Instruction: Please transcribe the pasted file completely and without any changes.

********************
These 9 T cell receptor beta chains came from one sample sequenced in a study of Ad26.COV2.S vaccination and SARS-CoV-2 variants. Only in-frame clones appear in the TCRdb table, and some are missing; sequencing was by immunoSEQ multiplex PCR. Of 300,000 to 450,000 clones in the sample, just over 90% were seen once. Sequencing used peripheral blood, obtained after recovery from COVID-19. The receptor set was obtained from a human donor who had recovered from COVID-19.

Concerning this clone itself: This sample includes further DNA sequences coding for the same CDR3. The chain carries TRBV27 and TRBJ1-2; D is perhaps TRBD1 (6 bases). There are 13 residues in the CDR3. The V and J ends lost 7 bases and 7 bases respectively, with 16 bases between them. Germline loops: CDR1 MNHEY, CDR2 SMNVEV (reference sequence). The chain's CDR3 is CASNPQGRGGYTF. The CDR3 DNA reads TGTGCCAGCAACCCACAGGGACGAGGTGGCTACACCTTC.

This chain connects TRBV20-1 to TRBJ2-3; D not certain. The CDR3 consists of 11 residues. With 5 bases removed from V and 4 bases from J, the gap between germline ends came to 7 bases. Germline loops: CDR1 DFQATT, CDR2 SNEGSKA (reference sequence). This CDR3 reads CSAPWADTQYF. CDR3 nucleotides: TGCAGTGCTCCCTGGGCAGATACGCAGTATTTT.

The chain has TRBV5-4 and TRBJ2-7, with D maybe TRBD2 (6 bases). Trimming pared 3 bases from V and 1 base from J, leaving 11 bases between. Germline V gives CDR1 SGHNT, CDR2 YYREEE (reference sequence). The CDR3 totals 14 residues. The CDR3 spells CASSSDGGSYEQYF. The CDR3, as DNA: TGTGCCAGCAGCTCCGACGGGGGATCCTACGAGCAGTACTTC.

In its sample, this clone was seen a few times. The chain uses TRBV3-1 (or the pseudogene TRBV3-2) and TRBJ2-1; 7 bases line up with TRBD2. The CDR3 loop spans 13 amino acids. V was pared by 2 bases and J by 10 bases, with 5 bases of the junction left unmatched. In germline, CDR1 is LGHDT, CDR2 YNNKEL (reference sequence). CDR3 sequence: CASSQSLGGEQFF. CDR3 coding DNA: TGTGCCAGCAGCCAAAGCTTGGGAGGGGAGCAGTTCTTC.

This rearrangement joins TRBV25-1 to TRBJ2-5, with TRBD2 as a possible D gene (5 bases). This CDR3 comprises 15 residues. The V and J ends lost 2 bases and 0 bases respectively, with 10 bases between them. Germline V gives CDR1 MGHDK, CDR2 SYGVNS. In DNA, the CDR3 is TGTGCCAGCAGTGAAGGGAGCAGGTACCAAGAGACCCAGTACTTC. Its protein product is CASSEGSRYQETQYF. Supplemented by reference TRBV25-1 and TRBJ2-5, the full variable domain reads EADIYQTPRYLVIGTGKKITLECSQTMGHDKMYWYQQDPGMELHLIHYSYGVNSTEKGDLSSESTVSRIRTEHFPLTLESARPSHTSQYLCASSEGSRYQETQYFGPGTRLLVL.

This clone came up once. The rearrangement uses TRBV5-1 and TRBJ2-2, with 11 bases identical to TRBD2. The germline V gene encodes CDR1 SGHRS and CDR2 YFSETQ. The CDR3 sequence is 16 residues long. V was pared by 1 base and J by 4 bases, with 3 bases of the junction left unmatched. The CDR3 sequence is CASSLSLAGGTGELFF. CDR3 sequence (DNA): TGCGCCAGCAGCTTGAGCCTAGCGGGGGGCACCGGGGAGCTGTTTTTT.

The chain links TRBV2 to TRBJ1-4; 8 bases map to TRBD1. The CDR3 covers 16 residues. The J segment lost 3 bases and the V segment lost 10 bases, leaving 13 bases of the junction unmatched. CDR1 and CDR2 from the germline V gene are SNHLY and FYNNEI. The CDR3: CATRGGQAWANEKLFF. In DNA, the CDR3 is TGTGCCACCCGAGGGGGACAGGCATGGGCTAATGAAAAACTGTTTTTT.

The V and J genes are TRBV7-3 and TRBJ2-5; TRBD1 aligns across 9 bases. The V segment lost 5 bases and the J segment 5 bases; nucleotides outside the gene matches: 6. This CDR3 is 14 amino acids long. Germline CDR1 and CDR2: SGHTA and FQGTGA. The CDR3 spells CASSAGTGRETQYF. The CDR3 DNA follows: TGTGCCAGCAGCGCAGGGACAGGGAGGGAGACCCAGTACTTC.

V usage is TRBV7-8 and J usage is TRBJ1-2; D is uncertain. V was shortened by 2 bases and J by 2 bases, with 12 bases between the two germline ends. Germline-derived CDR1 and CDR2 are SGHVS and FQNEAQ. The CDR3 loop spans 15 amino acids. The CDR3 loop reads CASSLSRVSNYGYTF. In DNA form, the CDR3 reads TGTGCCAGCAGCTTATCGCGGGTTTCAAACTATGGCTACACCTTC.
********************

These 9 T cell receptor beta chains came from one sample sequenced in a study of Ad26.COV2.S vaccination and SARS-CoV-2 variants. Only in-frame clones appear in the TCRdb table, and some are missing; sequencing was by immunoSEQ multiplex PCR. Of 300,000 to 450,000 clones in the sample, just over 90% were seen once. Sequencing used peripheral blood, obtained after recovery from COVID-19. The receptor set was obtained from a human donor who had recovered from COVID-19.

Concerning this clone itself: This sample includes further DNA sequences coding for the same CDR3. The chain carries TRBV27 and TRBJ1-2; D is perhaps TRBD1 (6 bases). There are 13 residues in the CDR3. The V and J ends lost 7 bases and 7 bases respectively, with 16 bases between them. Germline loops: CDR1 MNHEY, CDR2 SMNVEV (reference sequence). The chain's CDR3 is CASNPQGRGGYTF. The CDR3 DNA reads TGTGCCAGCAACCCACAGGGACGAGGTGGCTACACCTTC.

This chain connects TRBV20-1 to TRBJ2-3; D not certain. The CDR3 consists of 11 residues. With 5 bases removed from V and 4 bases from J, the gap between germline ends came to 7 bases. Germline loops: CDR1 DFQATT, CDR2 SNEGSKA (reference sequence). This CDR3 reads CSAPWADTQYF. CDR3 nucleotides: TGCAGTGCTCCCTGGGCAGATACGCAGTATTTT.

The chain has TRBV5-4 and TRBJ2-7, with D maybe TRBD2 (6 bases). Trimming pared 3 bases from V and 1 base from J, leaving 11 bases between. Germline V gives CDR1 SGHNT, CDR2 YYREEE (reference sequence). The CDR3 totals 14 residues. The CDR3 spells CASSSDGGSYEQYF. The CDR3, as DNA: TGTGCCAGCAGCTCCGACGGGGGATCCTACGAGCAGTACTTC.

In its sample, this clone was seen a few times. The chain uses TRBV3-1 (or the pseudogene TRBV3-2) and TRBJ2-1; 7 bases line up with TRBD2. The CDR3 loop spans 13 amino acids. V was pared by 2 bases and J by 10 bases, with 5 bases of the junction left unmatched. In germline, CDR1 is LGHDT, CDR2 YNNKEL (reference sequence). CDR3 sequence: CASSQSLGGEQFF. CDR3 coding DNA: TGTGCCAGCAGCCAAAGCTTGGGAGGGGAGCAGTTCTTC.

This rearrangement joins TRBV25-1 to TRBJ2-5, with TRBD2 as a possible D gene (5 bases). This CDR3 comprises 15 residues. The V and J ends lost 2 bases and 0 bases respectively, with 10 bases between them. Germline V gives CDR1 MGHDK, CDR2 SYGVNS. In DNA, the CDR3 is TGTGCCAGCAGTGAAGGGAGCAGGTACCAAGAGACCCAGTACTTC. Its protein product is CASSEGSRYQETQYF. Supplemented by reference TRBV25-1 and TRBJ2-5, the full variable domain reads EADIYQTPRYLVIGTGKKITLECSQTMGHDKMYWYQQDPGMELHLIHYSYGVNSTEKGDLSSESTVSRIRTEHFPLTLESARPSHTSQYLCASSEGSRYQETQYFGPGTRLLVL.

This clone came up once. The rearrangement uses TRBV5-1 and TRBJ2-2, with 11 bases identical to TRBD2. The germline V gene encodes CDR1 SGHRS and CDR2 YFSETQ. The CDR3 sequence is 16 residues long. V was pared by 1 base and J by 4 bases, with 3 bases of the junction left unmatched. The CDR3 sequence is CASSLSLAGGTGELFF. CDR3 sequence (DNA): TGCGCCAGCAGCTTGAGCCTAGCGGGGGGCACCGGGGAGCTGTTTTTT.

The chain links TRBV2 to TRBJ1-4; 8 bases map to TRBD1. The CDR3 covers 16 residues. The J segment lost 3 bases and the V segment lost 10 bases, leaving 13 bases of the junction unmatched. CDR1 and CDR2 from the germline V gene are SNHLY and FYNNEI. The CDR3: CATRGGQAWANEKLFF. In DNA, the CDR3 is TGTGCCACCCGAGGGGGACAGGCATGGGCTAATGAAAAACTGTTTTTT.

The V and J genes are TRBV7-3 and TRBJ2-5; TRBD1 aligns across 9 bases. The V segment lost 5 bases and the J segment 5 bases; nucleotides outside the gene matches: 6. This CDR3 is 14 amino acids long. Germline CDR1 and CDR2: SGHTA and FQGTGA. The CDR3 spells CASSAGTGRETQYF. The CDR3 DNA follows: TGTGCCAGCAGCGCAGGGACAGGGAGGGAGACCCAGTACTTC.

V usage is TRBV7-8 and J usage is TRBJ1-2; D is uncertain. V was shortened by 2 bases and J by 2 bases, with 12 bases between the two germline ends. Germline-derived CDR1 and CDR2 are SGHVS and FQNEAQ. The CDR3 loop spans 15 amino acids. The CDR3 loop reads CASSLSRVSNYGYTF. In DNA form, the CDR3 reads TGTGCCAGCAGCTTATCGCGGGTTTCAAACTATGGCTACACCTTC.